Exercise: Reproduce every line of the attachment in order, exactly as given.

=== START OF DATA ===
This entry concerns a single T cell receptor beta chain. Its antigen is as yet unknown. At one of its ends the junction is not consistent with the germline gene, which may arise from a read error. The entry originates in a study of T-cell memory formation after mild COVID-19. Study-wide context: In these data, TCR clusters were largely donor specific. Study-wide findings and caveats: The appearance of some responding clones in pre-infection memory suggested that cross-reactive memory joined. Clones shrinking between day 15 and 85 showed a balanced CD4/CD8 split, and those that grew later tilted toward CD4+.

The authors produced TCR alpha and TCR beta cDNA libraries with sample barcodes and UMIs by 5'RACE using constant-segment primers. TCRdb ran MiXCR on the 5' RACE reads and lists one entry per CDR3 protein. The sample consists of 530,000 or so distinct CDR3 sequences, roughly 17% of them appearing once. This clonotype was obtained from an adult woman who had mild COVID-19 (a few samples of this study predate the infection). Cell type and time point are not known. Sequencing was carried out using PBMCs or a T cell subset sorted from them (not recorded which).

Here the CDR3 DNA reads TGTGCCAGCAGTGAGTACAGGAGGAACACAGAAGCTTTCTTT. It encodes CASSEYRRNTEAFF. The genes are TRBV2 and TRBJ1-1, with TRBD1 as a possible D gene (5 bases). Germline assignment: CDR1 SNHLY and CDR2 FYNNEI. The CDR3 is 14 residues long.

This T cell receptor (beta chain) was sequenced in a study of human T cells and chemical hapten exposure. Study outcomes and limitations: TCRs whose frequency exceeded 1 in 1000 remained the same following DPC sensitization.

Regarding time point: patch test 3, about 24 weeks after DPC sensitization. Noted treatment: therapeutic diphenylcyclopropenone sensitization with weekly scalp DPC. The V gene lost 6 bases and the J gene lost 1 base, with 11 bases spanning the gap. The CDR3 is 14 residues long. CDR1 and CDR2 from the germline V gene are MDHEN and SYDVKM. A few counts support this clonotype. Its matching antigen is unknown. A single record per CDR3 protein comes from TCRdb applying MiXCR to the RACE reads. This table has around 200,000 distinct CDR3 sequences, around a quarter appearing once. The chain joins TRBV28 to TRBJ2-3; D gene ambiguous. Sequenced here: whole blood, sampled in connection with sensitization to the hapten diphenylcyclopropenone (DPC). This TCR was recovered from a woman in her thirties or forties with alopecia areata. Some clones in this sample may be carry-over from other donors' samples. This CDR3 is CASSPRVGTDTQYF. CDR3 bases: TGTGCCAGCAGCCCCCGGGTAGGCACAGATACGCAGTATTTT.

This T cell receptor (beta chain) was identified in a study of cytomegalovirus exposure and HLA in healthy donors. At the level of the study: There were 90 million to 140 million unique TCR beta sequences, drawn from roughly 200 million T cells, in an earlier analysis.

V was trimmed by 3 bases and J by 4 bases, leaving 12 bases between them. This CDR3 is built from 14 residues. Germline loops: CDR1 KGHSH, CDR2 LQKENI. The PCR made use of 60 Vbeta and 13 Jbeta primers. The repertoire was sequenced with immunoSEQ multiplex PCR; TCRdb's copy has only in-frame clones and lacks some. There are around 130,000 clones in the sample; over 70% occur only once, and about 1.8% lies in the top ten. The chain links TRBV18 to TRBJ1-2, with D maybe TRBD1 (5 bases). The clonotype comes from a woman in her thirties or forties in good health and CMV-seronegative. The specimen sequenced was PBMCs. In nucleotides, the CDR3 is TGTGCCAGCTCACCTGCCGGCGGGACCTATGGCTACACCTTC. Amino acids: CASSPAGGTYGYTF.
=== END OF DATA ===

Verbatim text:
This entry concerns a single T cell receptor beta chain. Its antigen is as yet unknown. At one of its ends the junction is not consistent with the germline gene, which may arise from a read error. The entry originates in a study of T-cell memory formation after mild COVID-19. Study-wide context: In these data, TCR clusters were largely donor specific. Study-wide findings and caveats: The appearance of some responding clones in pre-infection memory suggested that cross-reactive memory joined. Clones shrinking between day 15 and 85 showed a balanced CD4/CD8 split, and those that grew later tilted toward CD4+.

The authors produced TCR alpha and TCR beta cDNA libraries with sample barcodes and UMIs by 5'RACE using constant-segment primers. TCRdb ran MiXCR on the 5' RACE reads and lists one entry per CDR3 protein. The sample consists of 530,000 or so distinct CDR3 sequences, roughly 17% of them appearing once. This clonotype was obtained from an adult woman who had mild COVID-19 (a few samples of this study predate the infection). Cell type and time point are not known. Sequencing was carried out using PBMCs or a T cell subset sorted from them (not recorded which).

Here the CDR3 DNA reads TGTGCCAGCAGTGAGTACAGGAGGAACACAGAAGCTTTCTTT. It encodes CASSEYRRNTEAFF. The genes are TRBV2 and TRBJ1-1, with TRBD1 as a possible D gene (5 bases). Germline assignment: CDR1 SNHLY and CDR2 FYNNEI. The CDR3 is 14 residues long.

This T cell receptor (beta chain) was sequenced in a study of human T cells and chemical hapten exposure. Study outcomes and limitations: TCRs whose frequency exceeded 1 in 1000 remained the same following DPC sensitization.

Regarding time point: patch test 3, about 24 weeks after DPC sensitization. Noted treatment: therapeutic diphenylcyclopropenone sensitization with weekly scalp DPC. The V gene lost 6 bases and the J gene lost 1 base, with 11 bases spanning the gap. The CDR3 is 14 residues long. CDR1 and CDR2 from the germline V gene are MDHEN and SYDVKM. A few counts support this clonotype. Its matching antigen is unknown. A single record per CDR3 protein comes from TCRdb applying MiXCR to the RACE reads. This table has around 200,000 distinct CDR3 sequences, around a quarter appearing once. The chain joins TRBV28 to TRBJ2-3; D gene ambiguous. Sequenced here: whole blood, sampled in connection with sensitization to the hapten diphenylcyclopropenone (DPC). This TCR was recovered from a woman in her thirties or forties with alopecia areata. Some clones in this sample may be carry-over from other donors' samples. This CDR3 is CASSPRVGTDTQYF. CDR3 bases: TGTGCCAGCAGCCCCCGGGTAGGCACAGATACGCAGTATTTT.

This T cell receptor (beta chain) was identified in a study of cytomegalovirus exposure and HLA in healthy donors. At the level of the study: There were 90 million to 140 million unique TCR beta sequences, drawn from roughly 200 million T cells, in an earlier analysis.

V was trimmed by 3 bases and J by 4 bases, leaving 12 bases between them. This CDR3 is built from 14 residues. Germline loops: CDR1 KGHSH, CDR2 LQKENI. The PCR made use of 60 Vbeta and 13 Jbeta primers. The repertoire was sequenced with immunoSEQ multiplex PCR; TCRdb's copy has only in-frame clones and lacks some. There are around 130,000 clones in the sample; over 70% occur only once, and about 1.8% lies in the top ten. The chain links TRBV18 to TRBJ1-2, with D maybe TRBD1 (5 bases). The clonotype comes from a woman in her thirties or forties in good health and CMV-seronegative. The specimen sequenced was PBMCs. In nucleotides, the CDR3 is TGTGCCAGCTCACCTGCCGGCGGGACCTATGGCTACACCTTC. Amino acids: CASSPAGGTYGYTF.